The Gram-positive bacterium Staphylococcus carnosus has been used for the display of proteins and peptides on the cell surface in a number of different applications (Cano et al. 2000; Lehtiöet al. 2001; Wernérus et al. 2001; Wernérus and Ståhl 2004), and at present, we are investigating its potential also for combinatorial engineering approaches (Wernérus and Ståhl 2002; Wernérus et al. 2003; Löfblom et al. 2005). The traditional method for in vitro combinatorial engineering of proteins and peptides is phage display (Smith 1985; Smith and Petrenko 1997), where large libraries of randomized peptides or proteins are displayed on the surface of phages. It is used in biopanning procedures for the selection of novel variants with desired properties. In recent years, alternative strategies have emerged, such as display on cells like bacteria (Georgiou et al. 1997; Daugherty et al. 1998; Bessette et al. 2004; Harvey et al. 2004) and yeast (Wittrup 2001; van den Beucken et al. 2003; Feldhaus et al. 2003), having the significant advantage of employing flow cytometry in the selection step, thus dramatically improving the selection, compared with the traditional biopanning procedure used in phage display. Gram-negative systems have hitherto been the bacterial approach of choice, primarily owing to the reasonably high transformation frequencies obtained on a routine basis, enabling the construction of large libraries containing 109–1010 library members (Vaughan et al. 1996). Still, thousands of transformations might be needed to create such libraries. Nevertheless, it would be interesting to create surface displayed libraries also for Gram-positive bacteria, because the thick cell wall makes them ideal for the harsh environment generated in high-speed flow cytometers. However, significantly improved transformation strategies are needed to make Gram-positive bacteria a competitive alternative. In addition, as our long-term objective is to develop a cell display selection system for affibody molecules (Nord et al. 1997), which are based on an engineered Staphylococcal aureus protein A domain, a staphylococcal display system would be a rational choice, as it is likely that a vast majority of the library members would be functionally expressed with a native fold on the cell surface.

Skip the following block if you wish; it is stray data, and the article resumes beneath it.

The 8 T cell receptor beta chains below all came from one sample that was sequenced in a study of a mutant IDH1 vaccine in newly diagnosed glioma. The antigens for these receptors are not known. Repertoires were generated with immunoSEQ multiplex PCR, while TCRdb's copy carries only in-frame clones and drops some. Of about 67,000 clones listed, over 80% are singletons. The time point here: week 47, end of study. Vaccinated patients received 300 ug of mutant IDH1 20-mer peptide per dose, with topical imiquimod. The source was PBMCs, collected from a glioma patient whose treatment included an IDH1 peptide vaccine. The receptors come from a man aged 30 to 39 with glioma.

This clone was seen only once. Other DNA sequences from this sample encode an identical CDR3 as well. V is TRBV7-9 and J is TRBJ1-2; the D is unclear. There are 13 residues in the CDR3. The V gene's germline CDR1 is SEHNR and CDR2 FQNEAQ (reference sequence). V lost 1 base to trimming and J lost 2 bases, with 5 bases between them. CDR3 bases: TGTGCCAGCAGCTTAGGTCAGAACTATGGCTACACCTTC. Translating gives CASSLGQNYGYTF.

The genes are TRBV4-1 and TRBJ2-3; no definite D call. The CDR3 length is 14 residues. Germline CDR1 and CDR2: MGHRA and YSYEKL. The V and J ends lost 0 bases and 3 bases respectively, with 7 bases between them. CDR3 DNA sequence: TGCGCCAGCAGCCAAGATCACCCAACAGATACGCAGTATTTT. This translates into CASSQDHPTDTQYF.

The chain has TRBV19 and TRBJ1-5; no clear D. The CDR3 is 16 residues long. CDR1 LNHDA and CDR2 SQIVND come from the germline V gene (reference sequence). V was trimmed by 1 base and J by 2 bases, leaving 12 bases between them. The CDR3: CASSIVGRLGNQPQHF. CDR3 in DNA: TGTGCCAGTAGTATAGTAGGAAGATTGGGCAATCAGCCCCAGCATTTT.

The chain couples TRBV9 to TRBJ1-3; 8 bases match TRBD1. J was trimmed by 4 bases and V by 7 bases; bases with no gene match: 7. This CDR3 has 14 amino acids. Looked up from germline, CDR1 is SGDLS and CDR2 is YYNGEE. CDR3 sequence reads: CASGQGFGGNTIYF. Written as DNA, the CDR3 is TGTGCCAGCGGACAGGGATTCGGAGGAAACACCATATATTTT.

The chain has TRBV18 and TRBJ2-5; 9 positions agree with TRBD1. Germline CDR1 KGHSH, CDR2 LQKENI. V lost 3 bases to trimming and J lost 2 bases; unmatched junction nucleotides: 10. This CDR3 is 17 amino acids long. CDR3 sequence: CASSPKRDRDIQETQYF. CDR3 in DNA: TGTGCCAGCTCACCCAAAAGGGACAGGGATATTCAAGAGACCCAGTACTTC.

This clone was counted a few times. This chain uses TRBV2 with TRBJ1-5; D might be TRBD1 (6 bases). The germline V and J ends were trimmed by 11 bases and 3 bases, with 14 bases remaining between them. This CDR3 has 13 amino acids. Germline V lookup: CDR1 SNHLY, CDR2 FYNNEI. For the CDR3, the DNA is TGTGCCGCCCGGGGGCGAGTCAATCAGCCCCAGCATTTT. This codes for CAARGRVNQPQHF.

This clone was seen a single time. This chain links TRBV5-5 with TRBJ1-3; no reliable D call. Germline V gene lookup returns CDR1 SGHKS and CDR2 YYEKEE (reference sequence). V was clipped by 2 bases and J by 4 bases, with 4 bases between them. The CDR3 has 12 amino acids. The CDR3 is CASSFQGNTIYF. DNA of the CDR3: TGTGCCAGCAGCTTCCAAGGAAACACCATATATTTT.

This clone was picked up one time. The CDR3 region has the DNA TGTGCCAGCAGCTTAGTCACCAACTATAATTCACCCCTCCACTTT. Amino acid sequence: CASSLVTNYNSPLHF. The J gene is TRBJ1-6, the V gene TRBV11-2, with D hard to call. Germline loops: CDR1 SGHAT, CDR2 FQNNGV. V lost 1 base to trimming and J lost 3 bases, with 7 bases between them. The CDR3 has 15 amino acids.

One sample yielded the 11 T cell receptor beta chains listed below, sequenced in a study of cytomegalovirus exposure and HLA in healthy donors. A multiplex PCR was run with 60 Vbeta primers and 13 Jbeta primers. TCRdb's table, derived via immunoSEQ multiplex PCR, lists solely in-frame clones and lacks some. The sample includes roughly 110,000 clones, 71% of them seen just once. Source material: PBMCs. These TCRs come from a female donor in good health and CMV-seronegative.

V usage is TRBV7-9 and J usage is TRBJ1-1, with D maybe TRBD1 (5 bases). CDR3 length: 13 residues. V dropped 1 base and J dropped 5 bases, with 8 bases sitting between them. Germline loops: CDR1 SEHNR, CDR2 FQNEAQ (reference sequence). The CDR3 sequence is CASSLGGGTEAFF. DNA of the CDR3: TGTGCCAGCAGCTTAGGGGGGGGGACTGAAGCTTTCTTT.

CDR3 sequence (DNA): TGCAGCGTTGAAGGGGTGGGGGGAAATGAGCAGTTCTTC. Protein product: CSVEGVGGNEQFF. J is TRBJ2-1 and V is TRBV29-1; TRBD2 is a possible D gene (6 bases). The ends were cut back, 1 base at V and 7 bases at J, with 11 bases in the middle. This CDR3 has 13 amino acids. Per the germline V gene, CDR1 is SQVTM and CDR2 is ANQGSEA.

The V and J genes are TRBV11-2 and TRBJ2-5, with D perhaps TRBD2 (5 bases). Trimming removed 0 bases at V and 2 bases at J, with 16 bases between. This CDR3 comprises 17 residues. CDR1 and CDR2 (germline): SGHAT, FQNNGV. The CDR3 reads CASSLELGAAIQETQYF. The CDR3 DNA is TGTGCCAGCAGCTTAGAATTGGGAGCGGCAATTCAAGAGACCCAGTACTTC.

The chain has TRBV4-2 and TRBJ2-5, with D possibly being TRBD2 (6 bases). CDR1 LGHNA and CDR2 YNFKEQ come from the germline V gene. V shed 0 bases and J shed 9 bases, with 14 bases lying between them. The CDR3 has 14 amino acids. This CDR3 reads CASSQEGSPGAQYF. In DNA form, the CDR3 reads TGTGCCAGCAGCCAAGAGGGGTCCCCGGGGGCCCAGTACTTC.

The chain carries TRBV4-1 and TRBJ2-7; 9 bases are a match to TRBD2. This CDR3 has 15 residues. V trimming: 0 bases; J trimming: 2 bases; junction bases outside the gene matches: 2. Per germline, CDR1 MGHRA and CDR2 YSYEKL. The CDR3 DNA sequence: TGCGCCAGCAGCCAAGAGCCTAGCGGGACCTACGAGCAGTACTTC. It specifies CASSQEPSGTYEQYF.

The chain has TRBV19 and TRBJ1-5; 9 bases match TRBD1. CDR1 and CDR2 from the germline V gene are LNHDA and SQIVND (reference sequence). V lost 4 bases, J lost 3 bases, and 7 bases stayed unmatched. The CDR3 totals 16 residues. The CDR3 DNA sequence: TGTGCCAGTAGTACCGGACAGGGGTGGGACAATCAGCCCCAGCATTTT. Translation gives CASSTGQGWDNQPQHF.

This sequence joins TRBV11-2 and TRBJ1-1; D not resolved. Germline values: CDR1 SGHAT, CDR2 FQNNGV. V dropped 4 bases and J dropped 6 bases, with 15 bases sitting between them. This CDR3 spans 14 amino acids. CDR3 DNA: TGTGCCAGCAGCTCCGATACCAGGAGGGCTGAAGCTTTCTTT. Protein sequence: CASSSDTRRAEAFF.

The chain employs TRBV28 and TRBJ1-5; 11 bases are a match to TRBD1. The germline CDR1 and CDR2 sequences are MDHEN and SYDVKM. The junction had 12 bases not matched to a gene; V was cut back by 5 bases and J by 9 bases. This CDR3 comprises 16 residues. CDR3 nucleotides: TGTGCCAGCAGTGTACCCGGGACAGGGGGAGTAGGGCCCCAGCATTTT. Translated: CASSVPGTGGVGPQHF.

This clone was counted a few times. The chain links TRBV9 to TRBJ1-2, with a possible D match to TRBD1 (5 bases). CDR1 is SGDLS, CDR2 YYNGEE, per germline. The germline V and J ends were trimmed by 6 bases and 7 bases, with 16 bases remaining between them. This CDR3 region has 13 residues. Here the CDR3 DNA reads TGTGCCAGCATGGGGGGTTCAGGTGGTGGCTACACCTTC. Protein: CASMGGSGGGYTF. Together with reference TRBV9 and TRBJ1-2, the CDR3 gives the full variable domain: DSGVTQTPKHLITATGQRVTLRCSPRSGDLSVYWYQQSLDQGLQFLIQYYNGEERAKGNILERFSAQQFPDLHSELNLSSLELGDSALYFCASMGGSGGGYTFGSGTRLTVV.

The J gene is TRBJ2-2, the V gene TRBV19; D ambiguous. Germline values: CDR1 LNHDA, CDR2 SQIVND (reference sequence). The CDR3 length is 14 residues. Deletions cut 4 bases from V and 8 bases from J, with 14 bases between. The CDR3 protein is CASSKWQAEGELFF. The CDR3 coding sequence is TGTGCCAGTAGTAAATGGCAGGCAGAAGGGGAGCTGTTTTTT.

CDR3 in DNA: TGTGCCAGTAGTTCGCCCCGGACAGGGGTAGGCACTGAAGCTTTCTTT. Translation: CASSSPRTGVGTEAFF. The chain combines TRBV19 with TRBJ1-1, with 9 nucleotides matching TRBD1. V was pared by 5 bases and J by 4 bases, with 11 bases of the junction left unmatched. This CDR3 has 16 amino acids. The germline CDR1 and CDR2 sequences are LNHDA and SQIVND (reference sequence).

To function in library display applications, the staphylococcal surface display system used here has been improved in two previous studies; firstly, by engineering of the display vector for increased genetic stability and improved growth properties (Wernérus and Ståhl 2002), and secondly, by the development of a flow cytometric surface expression-level normalization strategy to avoid biases, generated by cell-to-cell expression level variations, in the selection step (Löfblom et al. 2005). The capacity of the selection principle has so far been demonstrated using model libraries with no need for high-frequency transformation (Wernérus et al. 2003; Löfblom et al. 2005), and the positive results have encouraged this endeavor to optimize the transformation frequency to allow the generation of full-size protein libraries for true de novo selections.

The expression vector used for surface display on S. carnosus is a shuttle vector with one origin of replication for E. coli and one for replication in staphylococci, enabling more efficient library construction and cloning in E. coli followed by transformation of the E. coli-prepared DNA library to the host strain. However, transforming bacteria with DNA prepared from another strain is often problematic, owing to the differences in the methylation pattern resulting in the recognition of the introduced DNA as foreign material and its subsequent digestion by the host cell restriction machinery. Different strategies have been reported to overcome this restriction barrier in other bacteria, such as passing the DNA via a mutant strain defective in the restriction system (Yoshimoto et al. 1997); treating the DNA with cell extracts for in vitro methylation (Kwak et al. 2002); or temporarily knocking out the restriction enzymes in the host strain (Edwards et al. 1999).

Electroporation (Shigekawa and Dower 1988), in which a strong electric field pulse is applied to the cells in order to create temporary pores in the plasma membrane and thereby enable the DNA to cross the lipophilic layer via aqueous pathways, is the most widely used technique when high-frequency transformation of bacteria is required. The procedure can roughly be divided into four separate procedures: (i) preparation of electrocompetent cells; (ii) treatment of cells before electroporation; (iii) the electroporation step; and (iv) the recovery of transformed cells after electroporation. In this study, we have investigated parameters in all four stages to optimize the entire process for S. carnosus, and thereby obtain a transformation frequency suitable for the generation of cell-displayed combinatorial libraries. In addition, a method has been investigated to temporarily inactivate the host cell restriction machinery to enable efficient transformation of S. carnosus with DNA prepared from other species.